You can see lightbulbs going on when we discuss these stories with the athletes, and their realisation that this is the first real education on the subject that they have had when it’s such a massive risk in the game.
Relatability and memorability are crucial, and showing a load of PowerPoint slides isn’t going to cut it. What we produce is very visual, and we also use a proprietary six-stage gambling spectrum, featuring non-gamblers all the way through to pathological bettors, and ask the players to map where they think they are. It helps them to see the signs for themselves and their teammates as well.
What have been the key challenges to the progress EPIC has made?
Gambling is not a new concept in sports or for sportsmen or women – it has always been there and has always been seen as a problem in some guises, while recognising that most people can engage with it healthily as they would any other leisure activity.
We started our work with the RFU, and you could tell that they had been crying out for something to come along which was effective in dealing with this issue. As soon as we started our work in rugby, cricket and football soon followed, and it’s clearly the case that the authorities recognised that there was an issue, but that the measures which had been put in place weren’t proving to be effective.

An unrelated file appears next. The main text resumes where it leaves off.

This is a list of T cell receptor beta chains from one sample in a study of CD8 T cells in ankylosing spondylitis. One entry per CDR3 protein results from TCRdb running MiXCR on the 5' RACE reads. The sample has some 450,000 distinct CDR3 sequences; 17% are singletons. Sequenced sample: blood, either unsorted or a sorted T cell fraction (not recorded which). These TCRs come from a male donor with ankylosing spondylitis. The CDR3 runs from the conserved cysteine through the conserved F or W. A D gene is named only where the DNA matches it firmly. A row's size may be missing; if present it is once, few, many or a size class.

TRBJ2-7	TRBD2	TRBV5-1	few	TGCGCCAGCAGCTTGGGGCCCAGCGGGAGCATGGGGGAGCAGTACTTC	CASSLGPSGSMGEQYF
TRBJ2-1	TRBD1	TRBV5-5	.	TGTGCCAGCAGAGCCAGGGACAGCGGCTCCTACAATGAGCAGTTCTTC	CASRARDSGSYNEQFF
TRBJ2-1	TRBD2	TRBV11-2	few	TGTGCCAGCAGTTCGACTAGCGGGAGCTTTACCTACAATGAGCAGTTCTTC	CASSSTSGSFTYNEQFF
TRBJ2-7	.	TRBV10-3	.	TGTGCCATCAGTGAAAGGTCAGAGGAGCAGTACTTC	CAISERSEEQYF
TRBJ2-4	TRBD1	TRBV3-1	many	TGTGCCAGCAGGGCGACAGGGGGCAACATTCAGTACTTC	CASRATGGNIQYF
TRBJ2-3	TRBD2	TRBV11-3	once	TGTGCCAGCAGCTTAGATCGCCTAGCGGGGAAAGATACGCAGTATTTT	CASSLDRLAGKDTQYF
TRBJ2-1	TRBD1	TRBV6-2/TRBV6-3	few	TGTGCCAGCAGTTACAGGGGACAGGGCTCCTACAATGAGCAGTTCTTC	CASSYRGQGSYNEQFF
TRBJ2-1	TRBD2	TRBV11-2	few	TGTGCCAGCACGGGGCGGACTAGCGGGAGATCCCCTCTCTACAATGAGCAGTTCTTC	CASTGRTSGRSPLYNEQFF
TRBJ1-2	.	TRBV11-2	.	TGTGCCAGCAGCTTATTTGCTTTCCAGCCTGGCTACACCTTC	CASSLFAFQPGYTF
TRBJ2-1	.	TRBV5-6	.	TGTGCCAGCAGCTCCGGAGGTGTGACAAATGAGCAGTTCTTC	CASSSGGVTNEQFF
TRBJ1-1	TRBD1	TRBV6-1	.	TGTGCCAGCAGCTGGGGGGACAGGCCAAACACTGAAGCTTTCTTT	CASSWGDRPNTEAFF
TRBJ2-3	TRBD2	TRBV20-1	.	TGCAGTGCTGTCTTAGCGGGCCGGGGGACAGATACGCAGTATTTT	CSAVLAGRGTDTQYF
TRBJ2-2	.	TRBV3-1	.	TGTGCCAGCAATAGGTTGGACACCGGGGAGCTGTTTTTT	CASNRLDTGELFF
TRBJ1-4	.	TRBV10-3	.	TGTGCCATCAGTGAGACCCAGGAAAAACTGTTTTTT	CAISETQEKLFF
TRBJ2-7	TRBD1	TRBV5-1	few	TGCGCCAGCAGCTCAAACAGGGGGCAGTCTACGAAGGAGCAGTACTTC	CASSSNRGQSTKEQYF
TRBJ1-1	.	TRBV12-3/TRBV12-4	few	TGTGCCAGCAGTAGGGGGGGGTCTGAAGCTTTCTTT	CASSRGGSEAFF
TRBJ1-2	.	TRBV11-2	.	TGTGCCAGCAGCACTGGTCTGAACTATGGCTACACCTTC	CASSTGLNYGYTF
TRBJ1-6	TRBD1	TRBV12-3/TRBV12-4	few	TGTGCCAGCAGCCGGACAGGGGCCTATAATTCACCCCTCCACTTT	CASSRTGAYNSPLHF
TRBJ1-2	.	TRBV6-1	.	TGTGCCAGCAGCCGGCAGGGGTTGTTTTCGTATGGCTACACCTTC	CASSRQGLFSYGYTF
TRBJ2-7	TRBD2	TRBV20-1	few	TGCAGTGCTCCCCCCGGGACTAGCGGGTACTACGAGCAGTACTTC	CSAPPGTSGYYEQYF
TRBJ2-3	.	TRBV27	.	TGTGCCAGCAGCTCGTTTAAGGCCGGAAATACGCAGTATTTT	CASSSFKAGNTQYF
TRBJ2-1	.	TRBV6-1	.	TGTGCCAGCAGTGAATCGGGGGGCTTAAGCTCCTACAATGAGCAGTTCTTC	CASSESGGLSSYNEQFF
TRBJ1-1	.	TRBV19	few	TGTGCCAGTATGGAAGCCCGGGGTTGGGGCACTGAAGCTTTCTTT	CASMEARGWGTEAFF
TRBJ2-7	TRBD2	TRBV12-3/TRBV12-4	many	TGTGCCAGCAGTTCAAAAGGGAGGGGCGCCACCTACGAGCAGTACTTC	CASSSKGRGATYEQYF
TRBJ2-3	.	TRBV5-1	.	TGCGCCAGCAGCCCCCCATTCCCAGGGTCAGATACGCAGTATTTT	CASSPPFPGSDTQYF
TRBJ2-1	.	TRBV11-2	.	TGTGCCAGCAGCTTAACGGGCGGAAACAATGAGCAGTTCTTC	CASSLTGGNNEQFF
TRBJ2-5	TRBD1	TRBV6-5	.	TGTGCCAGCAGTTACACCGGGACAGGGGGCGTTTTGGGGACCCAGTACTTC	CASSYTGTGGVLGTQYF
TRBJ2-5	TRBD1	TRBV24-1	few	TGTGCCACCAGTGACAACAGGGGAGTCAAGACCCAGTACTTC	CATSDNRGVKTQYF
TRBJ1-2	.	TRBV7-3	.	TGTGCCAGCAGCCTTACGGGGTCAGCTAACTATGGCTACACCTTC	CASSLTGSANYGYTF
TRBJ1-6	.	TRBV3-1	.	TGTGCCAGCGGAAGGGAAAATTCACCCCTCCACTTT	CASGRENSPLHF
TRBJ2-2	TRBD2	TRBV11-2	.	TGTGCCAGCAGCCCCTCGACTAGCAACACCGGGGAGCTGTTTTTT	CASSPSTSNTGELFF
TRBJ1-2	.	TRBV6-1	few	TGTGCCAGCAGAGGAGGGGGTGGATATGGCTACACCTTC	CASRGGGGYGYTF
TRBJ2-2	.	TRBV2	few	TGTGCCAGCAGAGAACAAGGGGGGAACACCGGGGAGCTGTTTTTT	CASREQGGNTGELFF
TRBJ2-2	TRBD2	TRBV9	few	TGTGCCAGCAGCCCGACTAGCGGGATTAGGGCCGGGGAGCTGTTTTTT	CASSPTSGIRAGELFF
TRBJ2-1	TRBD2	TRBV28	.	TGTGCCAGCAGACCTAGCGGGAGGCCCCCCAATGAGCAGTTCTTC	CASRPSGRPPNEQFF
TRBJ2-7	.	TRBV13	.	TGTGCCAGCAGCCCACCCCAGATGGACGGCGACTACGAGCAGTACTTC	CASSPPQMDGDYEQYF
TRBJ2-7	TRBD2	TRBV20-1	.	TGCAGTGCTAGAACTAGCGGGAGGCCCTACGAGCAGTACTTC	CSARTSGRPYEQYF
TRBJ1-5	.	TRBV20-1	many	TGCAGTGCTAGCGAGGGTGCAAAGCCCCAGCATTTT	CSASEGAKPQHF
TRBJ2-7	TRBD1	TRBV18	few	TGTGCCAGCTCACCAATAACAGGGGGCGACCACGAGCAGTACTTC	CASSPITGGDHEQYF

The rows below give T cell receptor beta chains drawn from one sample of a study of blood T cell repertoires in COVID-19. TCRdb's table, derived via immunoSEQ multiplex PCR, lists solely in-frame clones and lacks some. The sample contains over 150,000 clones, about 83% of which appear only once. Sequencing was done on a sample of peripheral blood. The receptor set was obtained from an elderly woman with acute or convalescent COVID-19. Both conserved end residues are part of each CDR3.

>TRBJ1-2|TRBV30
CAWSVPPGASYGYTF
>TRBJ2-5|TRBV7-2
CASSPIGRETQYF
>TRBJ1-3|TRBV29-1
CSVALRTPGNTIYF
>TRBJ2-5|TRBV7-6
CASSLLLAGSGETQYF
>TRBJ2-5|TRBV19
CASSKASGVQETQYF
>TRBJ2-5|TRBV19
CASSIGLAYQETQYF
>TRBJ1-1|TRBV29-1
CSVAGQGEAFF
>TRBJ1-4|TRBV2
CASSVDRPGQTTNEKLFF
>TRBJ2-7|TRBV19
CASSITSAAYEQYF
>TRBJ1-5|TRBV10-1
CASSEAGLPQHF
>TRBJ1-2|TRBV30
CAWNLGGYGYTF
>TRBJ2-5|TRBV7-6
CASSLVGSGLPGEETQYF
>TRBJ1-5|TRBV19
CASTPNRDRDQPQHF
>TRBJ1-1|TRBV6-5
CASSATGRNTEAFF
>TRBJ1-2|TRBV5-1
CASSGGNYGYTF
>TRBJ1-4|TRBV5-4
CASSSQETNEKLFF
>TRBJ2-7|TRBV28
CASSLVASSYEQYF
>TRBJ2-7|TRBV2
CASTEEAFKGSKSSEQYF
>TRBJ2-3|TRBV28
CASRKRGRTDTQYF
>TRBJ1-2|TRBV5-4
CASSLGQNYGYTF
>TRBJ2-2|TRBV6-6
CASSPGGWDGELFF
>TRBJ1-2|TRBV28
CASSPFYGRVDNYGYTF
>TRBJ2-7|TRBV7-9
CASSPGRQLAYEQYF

What we are doing is getting the message across, and we have been welcomed across professional sport as we begin to move into individual sports such as darts as well.
To what extent do high profile cases of professionals discussing problem gambling in the media impact your work?
It doesn’t have a huge impact on our work. It does increase the visibility of gambling, both on the betting integrity and match fixing side of things, as well as problem gambling, and it does intensify the media focus and the conversation around the issue.
We have healthy conversations and relationship in all major sports, and ensure that there is a path to assistance for anyone who needs it. Our focus is on player welfare and ensuring people do not reach the edge of the cliff in the first place.